- dauhitrādīn ṛte mṛtyoḥ
- śocyān dharma-vimohitān
dauhitra-ādīn—grandsons like my father, Vena; ṛte—except; mṛtyoḥ—of personified death; śocyān—abominable; dharma-vimohitān—bewildered on the path of religion; varga—religion, economic development, sense gratification and liberation; svarga—elevation to the heavenly planets; apavargāṇām—being freed from material contamination; prāyeṇa—almost always; eka—one; ātmya—the Supreme Personality of Godhead; hetunā—on account of.
Although abominable persons like my father, Vena, the grandson of death personified, are bewildered on the path of religion, all the great personalities like those mentioned agree that in this world the only bestower of the benedictions of religion, economic development, sense gratification, liberation or elevation to the heavenly planets is the Supreme Personality of Godhead.
King Vena, the father of Pṛthu Mahārāja, was condemned by the brāhmaṇas and saintly persons because of his denying the existence of the Supreme Personality of Godhead and rejecting the method of satisfying Him by performance of Vedic sacrifice. In other words, he was an atheist, who did not believe in the existence of God, and who consequently stopped all Vedic ritualistic ceremonies in his kingdom. Pṛthu Mahārāja considered King Vena's character abominable because Vena was foolish regarding the execution of religious performances. Atheists are of the opinion that there is no need to accept the authority of the Supreme Personality of Godhead to be successful in religion, economic development, sense gratification or liberation. According to them, dharma, or religious principles, are meant to establish an imaginary God to encourage one to become moral, honest and just so that the social orders may be maintained in peace and tranquillity. Furthermore, they say that actually there is no need to accept God for this purpose, for if one follows the principles of morality and honesty, that is sufficient. Similarly, if one makes nice plans and works very hard for economic development, automatically the result of economic development will come. Similarly, sense gratification also does not depend on the mercy of the Supreme Personality of Godhead, for if one earns enough money by any process, one will have sufficient opportunity for sense gratification. Insofar as liberation is concerned, they say that there is no need to talk of liberation because after death everything is finished. Pṛthu Mahārāja, however, did not accept the authority of such atheists, headed by his father, who was the grandson of death personified. Generally, a daughter inherits the qualities of her father, and a son gets the qualities of his mother. Thus Mṛtyu's daughter, Sunīthā, got all the qualities of her father, and Vena inherited the qualities of his mother. A person who is always subjected to the rules and regulations of repeated birth and death cannot accommodate anything beyond materialistic ideas. Since King Vena was such a man, he did not believe in the existence of God. Modern civilization agrees with the principles of King Vena, but factually if we scrutinizingly study all the conditions of religion, economic development, sense gratification and liberation, we must accept the principles of the authority of the Supreme Personality of Godhead. According to Vedic literature, religion consists only of the codes of law given by God.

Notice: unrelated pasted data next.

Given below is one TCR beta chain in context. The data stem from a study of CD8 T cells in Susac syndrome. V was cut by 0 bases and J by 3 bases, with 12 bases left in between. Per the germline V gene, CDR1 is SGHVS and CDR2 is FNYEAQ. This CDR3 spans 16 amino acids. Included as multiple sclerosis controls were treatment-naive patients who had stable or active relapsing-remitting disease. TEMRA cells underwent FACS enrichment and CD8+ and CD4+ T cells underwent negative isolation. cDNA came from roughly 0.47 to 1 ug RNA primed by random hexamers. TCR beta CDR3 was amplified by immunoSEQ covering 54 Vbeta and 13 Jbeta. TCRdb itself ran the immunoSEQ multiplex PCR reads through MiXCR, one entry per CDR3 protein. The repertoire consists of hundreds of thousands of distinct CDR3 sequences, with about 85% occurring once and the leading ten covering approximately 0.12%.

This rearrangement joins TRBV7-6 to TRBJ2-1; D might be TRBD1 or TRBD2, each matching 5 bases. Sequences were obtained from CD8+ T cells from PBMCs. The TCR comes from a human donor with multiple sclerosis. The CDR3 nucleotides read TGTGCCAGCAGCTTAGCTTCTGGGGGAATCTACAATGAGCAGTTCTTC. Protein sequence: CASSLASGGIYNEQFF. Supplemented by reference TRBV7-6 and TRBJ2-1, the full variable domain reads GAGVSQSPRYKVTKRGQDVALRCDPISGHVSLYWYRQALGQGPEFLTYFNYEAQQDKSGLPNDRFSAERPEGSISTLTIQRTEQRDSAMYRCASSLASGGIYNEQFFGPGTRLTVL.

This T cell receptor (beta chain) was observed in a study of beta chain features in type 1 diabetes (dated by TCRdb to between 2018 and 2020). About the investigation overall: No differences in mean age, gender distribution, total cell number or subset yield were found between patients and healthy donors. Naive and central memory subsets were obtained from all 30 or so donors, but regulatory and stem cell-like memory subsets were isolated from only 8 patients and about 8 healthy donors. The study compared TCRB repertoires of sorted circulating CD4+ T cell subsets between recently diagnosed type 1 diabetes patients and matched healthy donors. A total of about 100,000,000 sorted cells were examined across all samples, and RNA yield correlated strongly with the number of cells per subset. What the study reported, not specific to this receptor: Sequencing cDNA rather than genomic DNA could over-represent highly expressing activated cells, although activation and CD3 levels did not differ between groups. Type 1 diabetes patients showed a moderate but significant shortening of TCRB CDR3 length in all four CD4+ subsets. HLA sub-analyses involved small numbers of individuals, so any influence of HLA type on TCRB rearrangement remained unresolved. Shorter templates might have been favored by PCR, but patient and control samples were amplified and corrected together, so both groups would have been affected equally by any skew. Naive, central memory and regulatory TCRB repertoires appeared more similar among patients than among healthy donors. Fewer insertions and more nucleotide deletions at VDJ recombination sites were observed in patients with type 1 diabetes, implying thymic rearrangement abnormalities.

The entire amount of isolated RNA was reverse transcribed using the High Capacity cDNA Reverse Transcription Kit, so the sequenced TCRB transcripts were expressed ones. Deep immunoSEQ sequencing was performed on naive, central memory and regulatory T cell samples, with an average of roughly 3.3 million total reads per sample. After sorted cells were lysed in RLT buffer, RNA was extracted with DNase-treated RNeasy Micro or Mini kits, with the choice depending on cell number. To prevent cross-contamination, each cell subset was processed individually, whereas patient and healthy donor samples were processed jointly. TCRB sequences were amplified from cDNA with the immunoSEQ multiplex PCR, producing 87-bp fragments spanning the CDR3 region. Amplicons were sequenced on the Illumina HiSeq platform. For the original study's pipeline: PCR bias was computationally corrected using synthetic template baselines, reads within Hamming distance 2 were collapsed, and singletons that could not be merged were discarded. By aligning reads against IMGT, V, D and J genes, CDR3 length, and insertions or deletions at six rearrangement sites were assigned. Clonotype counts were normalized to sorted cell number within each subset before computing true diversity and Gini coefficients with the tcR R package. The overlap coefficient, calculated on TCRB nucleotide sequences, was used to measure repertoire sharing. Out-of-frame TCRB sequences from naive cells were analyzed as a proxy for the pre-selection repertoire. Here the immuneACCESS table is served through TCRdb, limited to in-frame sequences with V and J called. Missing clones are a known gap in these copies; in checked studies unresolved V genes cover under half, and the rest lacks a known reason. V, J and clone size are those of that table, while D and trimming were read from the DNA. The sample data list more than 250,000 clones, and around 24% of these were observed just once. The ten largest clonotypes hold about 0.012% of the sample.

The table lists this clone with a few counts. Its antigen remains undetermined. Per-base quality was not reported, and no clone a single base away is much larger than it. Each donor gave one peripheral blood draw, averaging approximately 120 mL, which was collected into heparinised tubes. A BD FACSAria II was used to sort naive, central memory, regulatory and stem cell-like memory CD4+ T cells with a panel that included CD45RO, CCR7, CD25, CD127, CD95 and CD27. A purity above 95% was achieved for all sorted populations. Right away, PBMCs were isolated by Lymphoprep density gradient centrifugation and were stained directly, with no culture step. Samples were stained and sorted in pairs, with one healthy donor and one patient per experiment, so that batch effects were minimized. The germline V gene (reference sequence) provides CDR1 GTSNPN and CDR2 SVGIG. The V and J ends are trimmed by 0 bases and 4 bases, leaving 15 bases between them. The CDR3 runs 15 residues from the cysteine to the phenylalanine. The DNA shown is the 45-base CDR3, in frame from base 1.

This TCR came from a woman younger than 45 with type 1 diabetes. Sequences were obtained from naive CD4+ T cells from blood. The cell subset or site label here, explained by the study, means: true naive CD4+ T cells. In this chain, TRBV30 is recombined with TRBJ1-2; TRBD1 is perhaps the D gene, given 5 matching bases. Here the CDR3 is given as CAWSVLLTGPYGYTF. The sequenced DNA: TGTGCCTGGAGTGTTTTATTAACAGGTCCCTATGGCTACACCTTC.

If one does not accept the authority of the Supreme Godhead in matters of religion and morality, one must explain why two persons of the same moral standard achieve different results. It is generally found that even if two men have the same moral standards of ethics, honesty and morality, their positions are still not the same. Similarly, in economic development it is seen that if two men work very hard day and night, still the results are not the same. One person may enjoy great opulence without even working, whereas another person, although working very hard, does not even get two sufficient meals a day. Similarly, in the matter of sense gratification, sometimes one who has sufficient food is still not happy in his family affairs or sometimes is not even married, whereas another person, even though not economically well off, has the greatest opportunity for sense gratification. Even an animal like a hog or a dog may have greater opportunities for sense gratification than a human being. Aside from liberation, even if we consider only the preliminary necessities of life—dharma, artha and kāma (religion, economic development and sense gratification)—we will see that they are not the same for everyone. Therefore it must be accepted that there is someone who determines the different standards. In conclusion, not only for liberation must one depend on the Lord, but even for ordinary necessities in this material world. Pṛthu Mahārāja therefore indicated that in spite of having rich parents, children are sometimes not happy. Similarly, in spite of valuable medicine administered by a competent physician, sometimes a patient dies; or in spite of having a big safe boat, sometimes a man drowns. We may thus struggle to counteract impediments offered by material nature, but our attempts cannot be successful unless we are favored by the Supreme Personality of Godhead.